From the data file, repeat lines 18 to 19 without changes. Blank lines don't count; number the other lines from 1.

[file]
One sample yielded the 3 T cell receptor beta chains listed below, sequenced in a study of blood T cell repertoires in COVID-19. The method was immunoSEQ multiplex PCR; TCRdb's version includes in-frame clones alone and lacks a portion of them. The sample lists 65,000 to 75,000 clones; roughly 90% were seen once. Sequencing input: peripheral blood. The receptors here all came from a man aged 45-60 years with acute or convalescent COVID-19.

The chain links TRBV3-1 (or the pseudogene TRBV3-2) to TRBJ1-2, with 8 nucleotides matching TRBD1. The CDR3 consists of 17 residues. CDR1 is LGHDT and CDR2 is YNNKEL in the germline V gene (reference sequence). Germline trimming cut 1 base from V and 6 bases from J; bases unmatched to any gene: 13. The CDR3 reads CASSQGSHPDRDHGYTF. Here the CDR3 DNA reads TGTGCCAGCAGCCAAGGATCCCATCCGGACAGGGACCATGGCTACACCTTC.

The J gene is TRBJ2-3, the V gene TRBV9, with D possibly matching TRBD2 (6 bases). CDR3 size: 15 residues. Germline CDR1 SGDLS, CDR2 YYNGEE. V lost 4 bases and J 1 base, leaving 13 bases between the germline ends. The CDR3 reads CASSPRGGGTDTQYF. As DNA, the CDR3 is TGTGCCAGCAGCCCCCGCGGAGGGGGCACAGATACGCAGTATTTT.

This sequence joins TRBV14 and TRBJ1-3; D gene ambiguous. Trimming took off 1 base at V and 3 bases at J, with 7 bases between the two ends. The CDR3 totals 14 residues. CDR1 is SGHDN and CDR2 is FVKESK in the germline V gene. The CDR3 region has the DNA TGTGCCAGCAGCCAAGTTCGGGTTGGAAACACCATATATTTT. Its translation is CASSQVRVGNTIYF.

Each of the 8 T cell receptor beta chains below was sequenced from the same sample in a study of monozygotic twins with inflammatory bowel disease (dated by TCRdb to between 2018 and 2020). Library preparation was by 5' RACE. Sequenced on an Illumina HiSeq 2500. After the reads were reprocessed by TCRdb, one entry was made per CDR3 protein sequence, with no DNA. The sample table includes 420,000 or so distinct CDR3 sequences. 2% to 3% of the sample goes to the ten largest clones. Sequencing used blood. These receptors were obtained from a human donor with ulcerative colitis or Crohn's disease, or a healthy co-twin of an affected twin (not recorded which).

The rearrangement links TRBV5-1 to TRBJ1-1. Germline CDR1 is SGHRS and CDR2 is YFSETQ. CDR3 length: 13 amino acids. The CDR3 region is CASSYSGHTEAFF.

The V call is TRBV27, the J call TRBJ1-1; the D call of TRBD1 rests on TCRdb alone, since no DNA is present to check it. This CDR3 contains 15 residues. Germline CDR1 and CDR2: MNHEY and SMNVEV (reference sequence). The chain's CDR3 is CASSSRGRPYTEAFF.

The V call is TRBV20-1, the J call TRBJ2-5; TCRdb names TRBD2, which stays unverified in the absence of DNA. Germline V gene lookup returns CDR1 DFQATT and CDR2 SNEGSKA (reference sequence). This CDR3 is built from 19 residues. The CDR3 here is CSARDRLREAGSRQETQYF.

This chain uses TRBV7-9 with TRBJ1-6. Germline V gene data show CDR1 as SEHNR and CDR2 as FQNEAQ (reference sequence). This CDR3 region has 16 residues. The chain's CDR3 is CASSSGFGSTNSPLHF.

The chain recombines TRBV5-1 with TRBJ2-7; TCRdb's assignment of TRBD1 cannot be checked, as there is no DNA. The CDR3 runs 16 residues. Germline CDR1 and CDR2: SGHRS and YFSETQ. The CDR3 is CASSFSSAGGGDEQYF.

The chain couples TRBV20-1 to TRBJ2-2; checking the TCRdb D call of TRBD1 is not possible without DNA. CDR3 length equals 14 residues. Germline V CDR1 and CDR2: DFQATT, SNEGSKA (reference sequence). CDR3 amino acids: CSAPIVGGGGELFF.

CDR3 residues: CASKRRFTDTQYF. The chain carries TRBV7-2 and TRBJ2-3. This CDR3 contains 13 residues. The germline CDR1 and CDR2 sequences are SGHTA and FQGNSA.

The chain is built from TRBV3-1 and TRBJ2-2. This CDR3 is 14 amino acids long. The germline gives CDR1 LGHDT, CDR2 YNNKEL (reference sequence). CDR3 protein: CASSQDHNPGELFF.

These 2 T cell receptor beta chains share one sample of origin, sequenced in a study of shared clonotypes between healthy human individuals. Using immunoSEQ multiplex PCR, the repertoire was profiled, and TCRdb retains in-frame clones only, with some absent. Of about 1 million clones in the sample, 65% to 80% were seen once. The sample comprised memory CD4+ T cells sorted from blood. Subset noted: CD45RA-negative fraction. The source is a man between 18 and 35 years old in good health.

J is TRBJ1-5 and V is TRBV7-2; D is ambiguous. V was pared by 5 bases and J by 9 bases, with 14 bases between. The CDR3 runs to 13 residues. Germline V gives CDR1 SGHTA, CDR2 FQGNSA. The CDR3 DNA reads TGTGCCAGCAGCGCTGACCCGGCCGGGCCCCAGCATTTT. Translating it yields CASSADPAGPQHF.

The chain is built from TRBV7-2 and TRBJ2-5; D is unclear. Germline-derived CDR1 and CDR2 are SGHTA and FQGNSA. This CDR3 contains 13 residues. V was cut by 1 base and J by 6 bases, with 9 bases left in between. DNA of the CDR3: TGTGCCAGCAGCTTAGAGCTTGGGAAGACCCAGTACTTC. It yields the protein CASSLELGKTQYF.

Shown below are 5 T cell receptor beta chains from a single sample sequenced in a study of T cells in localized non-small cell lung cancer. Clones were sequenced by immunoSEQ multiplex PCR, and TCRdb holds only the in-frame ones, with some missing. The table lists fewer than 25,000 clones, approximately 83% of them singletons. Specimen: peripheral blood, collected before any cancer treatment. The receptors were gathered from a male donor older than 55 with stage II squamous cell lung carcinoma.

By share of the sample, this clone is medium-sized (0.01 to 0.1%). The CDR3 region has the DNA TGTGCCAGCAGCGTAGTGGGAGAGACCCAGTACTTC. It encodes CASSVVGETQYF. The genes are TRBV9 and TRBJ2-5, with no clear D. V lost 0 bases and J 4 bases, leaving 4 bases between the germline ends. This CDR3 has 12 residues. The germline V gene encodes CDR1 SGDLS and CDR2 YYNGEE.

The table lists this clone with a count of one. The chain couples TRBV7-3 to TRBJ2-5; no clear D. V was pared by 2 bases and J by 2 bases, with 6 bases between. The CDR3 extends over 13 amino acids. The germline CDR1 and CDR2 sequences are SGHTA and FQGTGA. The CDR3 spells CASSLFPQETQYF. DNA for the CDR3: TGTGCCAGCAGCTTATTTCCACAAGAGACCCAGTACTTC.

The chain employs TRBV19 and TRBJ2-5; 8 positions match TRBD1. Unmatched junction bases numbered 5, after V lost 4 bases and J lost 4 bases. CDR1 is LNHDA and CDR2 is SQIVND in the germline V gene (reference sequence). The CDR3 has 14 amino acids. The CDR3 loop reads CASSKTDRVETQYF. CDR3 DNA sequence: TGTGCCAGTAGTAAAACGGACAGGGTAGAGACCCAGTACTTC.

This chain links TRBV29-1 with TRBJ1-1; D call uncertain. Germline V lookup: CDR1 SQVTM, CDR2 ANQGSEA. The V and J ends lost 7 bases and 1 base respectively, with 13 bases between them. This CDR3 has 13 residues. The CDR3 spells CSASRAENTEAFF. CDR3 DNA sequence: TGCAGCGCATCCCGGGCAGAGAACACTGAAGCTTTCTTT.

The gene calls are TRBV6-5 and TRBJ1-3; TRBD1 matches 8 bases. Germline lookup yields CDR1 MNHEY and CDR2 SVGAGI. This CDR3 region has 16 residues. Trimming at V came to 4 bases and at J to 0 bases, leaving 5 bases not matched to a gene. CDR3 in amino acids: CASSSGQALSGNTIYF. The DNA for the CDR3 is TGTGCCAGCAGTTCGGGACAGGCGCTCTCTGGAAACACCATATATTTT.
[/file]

By share of the sample, this clone is medium-sized (0.01 to 0.1%). The CDR3 region has the DNA TGTGCCAGCAGCGTAGTGGGAGAGACCCAGTACTTC. It encodes CASSVVGETQYF. The genes are TRBV9 and TRBJ2-5, with no clear D. V lost 0 bases and J 4 bases, leaving 4 bases between the germline ends. This CDR3 has 12 residues. The germline V gene encodes CDR1 SGDLS and CDR2 YYNGEE.

The table lists this clone with a count of one. The chain couples TRBV7-3 to TRBJ2-5; no clear D. V was pared by 2 bases and J by 2 bases, with 6 bases between. The CDR3 extends over 13 amino acids. The germline CDR1 and CDR2 sequences are SGHTA and FQGTGA. The CDR3 spells CASSLFPQETQYF. DNA for the CDR3: TGTGCCAGCAGCTTATTTCCACAAGAGACCCAGTACTTC.